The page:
Dieting and Osteoporosis Pt. 2

I got a little sidetracked yesterday, but here’s the rest of what I learned about dieting and osteoporosis that I was going to share.

First of all, if you are on any of the drugs that are supposed to help build bone mass, please do your research or talk to your doctor. My mother was on Fosomax and it turns out it was a good thing we kept forgetting to give it to her. I have taken her off it completely and her doctor when I spoke to him about it, wasn’t at all surprised nor did he argue with me about it. Many of these drugs are being found to just make the bone harder, not actually help rebuild, causing complications with women’s jaw bones when they go to the dentist, etc. For more info see my blog at

Now for the other stuff. I don’t know how many of you have heard high homo-cysteine levels are the true predictor of strokes vs. cholesterol levels, but it turns out high levels aren’t good for your bones either. Both men and women are twice as likely to suffer from hip fractures when their homo-cysteine levels are elevated. Supplements of folic acid, vitamin B-6, vitamin B-12 and either choline and/or betaine can lower elevated homocysteine levels. By contrast diets high in fatty meats and particularly processed meats like hot dogs, sausages, bologna and pepperoni markedly increase the level of homo-cysteine in the blood for several hours after every high protein meal. Fasting homo-cysteine levels and LDL levels are also elevated in people who eat more fatty animal products and fewer whole grains, fruits, vegetables and nonfat dairy products.

This one’s a tough one for me. Caffeine, especially in women who don’t get the recommended daily allowance of calcium, is a culprit in the loss of bone mass density. I drink a pot before anyone in the house is even awake, which is probably one of the reasons my BMD is already in trouble. The lifetime intake of the amount of caffeine in as little as 2 cups of coffee per day is associated with decreased BMD in older women. It’s also important to make teenagers aware of their dietary choices to protect them in the future. A diet high in meat, with the regular use soft drinks instead of nonfat milk as a beverage, will likely reduce peak bone mass in the young and increase the risk of developing osteoporosis in later years.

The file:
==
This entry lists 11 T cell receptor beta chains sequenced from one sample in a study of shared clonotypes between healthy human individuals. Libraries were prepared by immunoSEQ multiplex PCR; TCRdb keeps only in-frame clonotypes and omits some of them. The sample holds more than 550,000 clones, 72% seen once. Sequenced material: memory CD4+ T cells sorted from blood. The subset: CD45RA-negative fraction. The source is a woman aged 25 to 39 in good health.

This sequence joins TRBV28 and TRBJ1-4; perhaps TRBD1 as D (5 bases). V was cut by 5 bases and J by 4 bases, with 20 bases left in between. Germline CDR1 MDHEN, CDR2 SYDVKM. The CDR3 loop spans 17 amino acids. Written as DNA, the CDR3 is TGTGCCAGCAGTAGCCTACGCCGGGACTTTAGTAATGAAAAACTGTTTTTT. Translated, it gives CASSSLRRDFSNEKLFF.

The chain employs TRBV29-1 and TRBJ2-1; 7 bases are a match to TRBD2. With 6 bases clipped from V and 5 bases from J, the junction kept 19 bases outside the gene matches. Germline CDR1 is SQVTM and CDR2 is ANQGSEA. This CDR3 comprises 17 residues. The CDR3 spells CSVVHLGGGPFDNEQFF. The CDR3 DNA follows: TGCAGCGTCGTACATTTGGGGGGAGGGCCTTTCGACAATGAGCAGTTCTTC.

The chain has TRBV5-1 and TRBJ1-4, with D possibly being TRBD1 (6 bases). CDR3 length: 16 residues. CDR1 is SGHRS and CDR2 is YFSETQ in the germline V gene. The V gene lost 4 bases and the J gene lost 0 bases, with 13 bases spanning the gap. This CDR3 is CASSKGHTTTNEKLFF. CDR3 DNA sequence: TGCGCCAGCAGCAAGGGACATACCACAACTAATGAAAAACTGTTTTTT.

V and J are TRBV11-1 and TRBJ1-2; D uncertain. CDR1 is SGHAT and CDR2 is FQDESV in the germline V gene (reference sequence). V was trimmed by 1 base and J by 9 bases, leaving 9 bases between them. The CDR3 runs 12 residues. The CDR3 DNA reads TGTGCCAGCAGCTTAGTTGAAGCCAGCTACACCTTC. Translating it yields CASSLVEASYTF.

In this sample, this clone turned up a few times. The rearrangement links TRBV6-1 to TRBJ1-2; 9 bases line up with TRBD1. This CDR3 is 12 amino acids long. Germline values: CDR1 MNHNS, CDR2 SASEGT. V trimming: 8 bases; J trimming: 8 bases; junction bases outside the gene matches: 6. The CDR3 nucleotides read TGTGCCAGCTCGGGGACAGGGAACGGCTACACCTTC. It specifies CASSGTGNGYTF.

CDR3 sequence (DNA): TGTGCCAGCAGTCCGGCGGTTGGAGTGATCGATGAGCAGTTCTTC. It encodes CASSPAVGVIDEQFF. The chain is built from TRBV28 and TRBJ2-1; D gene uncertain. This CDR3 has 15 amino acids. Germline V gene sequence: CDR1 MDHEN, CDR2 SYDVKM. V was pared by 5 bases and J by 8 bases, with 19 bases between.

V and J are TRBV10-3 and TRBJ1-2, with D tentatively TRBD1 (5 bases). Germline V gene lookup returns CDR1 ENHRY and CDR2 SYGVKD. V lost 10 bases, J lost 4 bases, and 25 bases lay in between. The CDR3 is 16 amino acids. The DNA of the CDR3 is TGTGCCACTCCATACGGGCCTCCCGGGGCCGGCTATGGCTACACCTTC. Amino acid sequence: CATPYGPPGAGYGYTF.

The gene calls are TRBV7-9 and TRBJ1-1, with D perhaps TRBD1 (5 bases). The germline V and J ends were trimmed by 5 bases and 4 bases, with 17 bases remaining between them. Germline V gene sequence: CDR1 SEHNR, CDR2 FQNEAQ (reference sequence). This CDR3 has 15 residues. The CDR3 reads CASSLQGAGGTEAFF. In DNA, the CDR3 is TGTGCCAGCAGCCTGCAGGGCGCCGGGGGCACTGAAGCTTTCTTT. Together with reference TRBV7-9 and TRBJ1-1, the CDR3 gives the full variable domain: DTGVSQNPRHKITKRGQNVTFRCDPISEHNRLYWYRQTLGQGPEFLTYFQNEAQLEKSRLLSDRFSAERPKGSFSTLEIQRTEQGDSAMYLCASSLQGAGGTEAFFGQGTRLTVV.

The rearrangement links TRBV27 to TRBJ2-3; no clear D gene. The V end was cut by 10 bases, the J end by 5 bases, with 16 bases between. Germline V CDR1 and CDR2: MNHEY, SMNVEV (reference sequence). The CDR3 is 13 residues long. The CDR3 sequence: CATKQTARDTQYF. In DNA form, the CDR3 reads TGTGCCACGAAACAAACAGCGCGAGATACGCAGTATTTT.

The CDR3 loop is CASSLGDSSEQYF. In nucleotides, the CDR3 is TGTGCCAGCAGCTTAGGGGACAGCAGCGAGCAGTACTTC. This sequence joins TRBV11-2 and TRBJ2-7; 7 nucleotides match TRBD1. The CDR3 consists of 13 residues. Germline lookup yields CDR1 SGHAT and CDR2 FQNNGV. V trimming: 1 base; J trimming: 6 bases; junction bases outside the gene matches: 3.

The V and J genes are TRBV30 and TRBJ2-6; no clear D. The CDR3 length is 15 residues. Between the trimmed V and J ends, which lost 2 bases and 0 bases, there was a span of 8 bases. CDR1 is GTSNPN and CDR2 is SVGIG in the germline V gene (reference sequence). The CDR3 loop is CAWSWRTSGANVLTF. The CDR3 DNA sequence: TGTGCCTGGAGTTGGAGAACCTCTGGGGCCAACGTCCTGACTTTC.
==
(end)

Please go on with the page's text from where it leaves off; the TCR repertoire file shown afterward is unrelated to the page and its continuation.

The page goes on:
A diet of potassium rich fruits and vegetables is also reported to help reduce bone loss. For many this isn’t really an option as some of the prescription drugs for high blood pressure warn against extra potassium. The drug itself causes your body to collect potassium in your system, so be sure to read the warnings on the labels.

Many trace minerals are essential for maintaining bone density. The American diet is so full of white flour, sugar, refined carbohydrates, and refined fats and oils, that we generally don’t get the amount of trace minerals necessary. Here again are where more fruits and vegetables help fill the bill. Whole grains, legumes and dark green vegetables are the best dietary sources of magnesium and supply trace minerals and other factors that may improve bone health.

We all try to switch to more fruits and vegetables when we decide it’s time to lose weight, but there are so many other reasons to do it, the weight really is more of the “icing on the cake” and should happen as a natural side effect. Right now is the season to take advantage of so many wonderful fruits and vegetables that are fresh and make such great snacks. Have you tried getting in your “9 fruits and vegetables” (it used to be 5) a day? There’s hardly room or time to be eating all the “wrong” stuff. LOL.

For more info on magnesium of vitamin D deficeincies, see my blog at

Disclaimer: I am in no way a healthcare provider of any  kind and the stuff I pass on here is only from my own research. You should always consider consulting your physician if you plan on making dietary changes.


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